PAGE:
HTML input type number with (localized) decimal values using JQuery

HTML input type number with (localized) decimal values using JQuery

Among the many great features introduced with HTML5 there are the new types added for the <input> elements: these are color, date, datetime-local, email, month, number, range, search, tel, time, url, week. If you’re into web design you most certainly know how painful it was to properly support these types by adding drop-down lists, inline calendars and other client-side validation scripts to force the user to insert these kind of values: as of today most of the trouble is gone thanks to these new types, because the web browser will take care of that with a built-in set of good-looking (and standardized) controls.

HTML input type number with (localized) decimal values using JQuery
The input type=”date” support in Google Chrome, which even features a handy inline calendar to select the desired day: neat!

Suprisingly enough, one of the most simple cases – the number type – still has some nasty issues if you need to use decimal values. According to W3C specifications, you need to also add the step attribute to support that.  For example, if you want to support two decimal numbers, you can do the following:

That’s it, right? Sadly, it’s not, unless you want to restrict your website audience to en-US (or to Mozilla Firefox) users only. That’s because the input type=”number” with decimal steps is only supported with the dot separator in most browsers: the sole exception comes from Mozilla Firefox, which allows commas to be used if the HTML5 is properly localized – for example, using  .

Here’s the current status of this issue (by browser type), as shown in this GitHub thread:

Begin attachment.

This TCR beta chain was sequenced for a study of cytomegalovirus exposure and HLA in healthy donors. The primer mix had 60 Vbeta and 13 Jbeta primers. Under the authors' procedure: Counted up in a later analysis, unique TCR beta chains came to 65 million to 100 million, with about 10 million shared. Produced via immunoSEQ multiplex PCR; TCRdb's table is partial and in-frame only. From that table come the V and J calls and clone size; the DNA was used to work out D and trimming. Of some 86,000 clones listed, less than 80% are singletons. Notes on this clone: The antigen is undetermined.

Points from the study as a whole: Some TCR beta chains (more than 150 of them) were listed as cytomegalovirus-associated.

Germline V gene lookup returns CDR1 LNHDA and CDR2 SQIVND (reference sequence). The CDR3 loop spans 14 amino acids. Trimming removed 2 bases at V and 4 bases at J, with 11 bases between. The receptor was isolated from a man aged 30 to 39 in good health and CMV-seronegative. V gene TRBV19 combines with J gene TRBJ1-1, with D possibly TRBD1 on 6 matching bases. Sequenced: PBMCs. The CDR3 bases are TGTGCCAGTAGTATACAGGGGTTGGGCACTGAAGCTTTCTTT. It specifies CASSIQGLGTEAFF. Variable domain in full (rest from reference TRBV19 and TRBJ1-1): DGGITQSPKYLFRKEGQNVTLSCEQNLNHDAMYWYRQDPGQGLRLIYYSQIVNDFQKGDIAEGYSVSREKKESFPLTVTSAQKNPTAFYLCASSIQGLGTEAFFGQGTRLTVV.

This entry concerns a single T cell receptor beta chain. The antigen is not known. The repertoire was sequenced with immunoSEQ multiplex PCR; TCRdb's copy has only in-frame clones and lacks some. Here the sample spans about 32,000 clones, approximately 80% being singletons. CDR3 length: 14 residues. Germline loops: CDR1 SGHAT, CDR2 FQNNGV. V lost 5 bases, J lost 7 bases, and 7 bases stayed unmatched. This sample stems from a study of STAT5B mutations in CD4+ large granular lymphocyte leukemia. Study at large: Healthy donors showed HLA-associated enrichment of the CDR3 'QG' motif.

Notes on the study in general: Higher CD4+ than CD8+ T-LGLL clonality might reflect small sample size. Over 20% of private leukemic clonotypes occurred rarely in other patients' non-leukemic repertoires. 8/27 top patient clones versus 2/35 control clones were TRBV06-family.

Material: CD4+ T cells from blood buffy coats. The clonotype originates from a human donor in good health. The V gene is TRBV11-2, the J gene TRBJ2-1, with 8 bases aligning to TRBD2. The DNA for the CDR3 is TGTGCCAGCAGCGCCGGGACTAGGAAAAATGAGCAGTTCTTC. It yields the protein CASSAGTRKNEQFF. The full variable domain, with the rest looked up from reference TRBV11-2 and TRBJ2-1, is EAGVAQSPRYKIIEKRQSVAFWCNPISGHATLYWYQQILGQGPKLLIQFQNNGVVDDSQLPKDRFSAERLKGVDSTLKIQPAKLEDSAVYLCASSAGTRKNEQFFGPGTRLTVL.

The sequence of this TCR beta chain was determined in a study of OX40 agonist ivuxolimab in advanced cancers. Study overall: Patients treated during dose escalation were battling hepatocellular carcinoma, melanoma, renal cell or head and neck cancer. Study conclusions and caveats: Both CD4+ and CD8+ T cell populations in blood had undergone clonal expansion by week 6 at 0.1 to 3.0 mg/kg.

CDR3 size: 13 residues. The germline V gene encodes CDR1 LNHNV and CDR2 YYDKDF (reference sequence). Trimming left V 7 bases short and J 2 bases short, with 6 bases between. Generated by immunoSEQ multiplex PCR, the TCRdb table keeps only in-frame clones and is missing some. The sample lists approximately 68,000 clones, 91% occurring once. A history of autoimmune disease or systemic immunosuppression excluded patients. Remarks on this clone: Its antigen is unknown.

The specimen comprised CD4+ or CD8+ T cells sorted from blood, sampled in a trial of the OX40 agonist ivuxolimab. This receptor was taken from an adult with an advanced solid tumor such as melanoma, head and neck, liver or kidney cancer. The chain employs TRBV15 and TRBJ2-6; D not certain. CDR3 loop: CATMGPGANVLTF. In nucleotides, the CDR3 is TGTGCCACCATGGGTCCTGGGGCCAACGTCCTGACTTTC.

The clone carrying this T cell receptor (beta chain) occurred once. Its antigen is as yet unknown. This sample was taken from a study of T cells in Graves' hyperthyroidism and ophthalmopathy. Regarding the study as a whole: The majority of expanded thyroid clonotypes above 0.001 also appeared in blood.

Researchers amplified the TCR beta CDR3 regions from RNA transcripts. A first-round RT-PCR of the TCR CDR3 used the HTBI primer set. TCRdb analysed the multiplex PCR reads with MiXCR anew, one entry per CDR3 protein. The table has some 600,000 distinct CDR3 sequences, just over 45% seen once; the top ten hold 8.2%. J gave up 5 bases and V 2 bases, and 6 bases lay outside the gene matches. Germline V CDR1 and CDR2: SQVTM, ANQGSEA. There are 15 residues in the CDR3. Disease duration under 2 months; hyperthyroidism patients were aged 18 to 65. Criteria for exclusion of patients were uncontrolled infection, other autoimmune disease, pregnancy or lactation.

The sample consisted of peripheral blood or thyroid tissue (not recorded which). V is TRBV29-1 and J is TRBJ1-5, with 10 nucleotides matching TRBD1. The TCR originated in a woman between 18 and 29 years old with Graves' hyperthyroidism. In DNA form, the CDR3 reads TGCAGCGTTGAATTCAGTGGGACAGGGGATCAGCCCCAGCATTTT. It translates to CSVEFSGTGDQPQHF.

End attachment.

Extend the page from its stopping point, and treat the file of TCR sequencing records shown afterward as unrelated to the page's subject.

InputFirefoxChromeIEEdgeSafari
123
123.45 (with region)
123,45 (with region)
123.45 (with region)
123,45 (with region)
123,456.78
123.456,78
10e-1

This cripples the   to the point that it cannot be used anytime we need to support an international and/or multilanguage scenario. Whenever you need to do that, the best thing you can do is to revert to a simple   and validate the user input using JavaScript.

Here’s a decent script you can use, which is loosely based from this StackOverflow thread:

Place it at the end of your HTML code (or inside a   call), then assign the number class to any input you want to validate this way. If you want, you can also uncomment the optional lines to replace commas with dots (or vice versa).

That’s it for now: happy coding!

 

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About Ryan

IT Project Manager, Web Interface Architect and Lead Developer for many high-traffic web sites & services hosted in Italy and Europe. Since 2010 it's also a lead designer for many App and games for Android, iOS and Windows Phone mobile devices for a number of italian companies.

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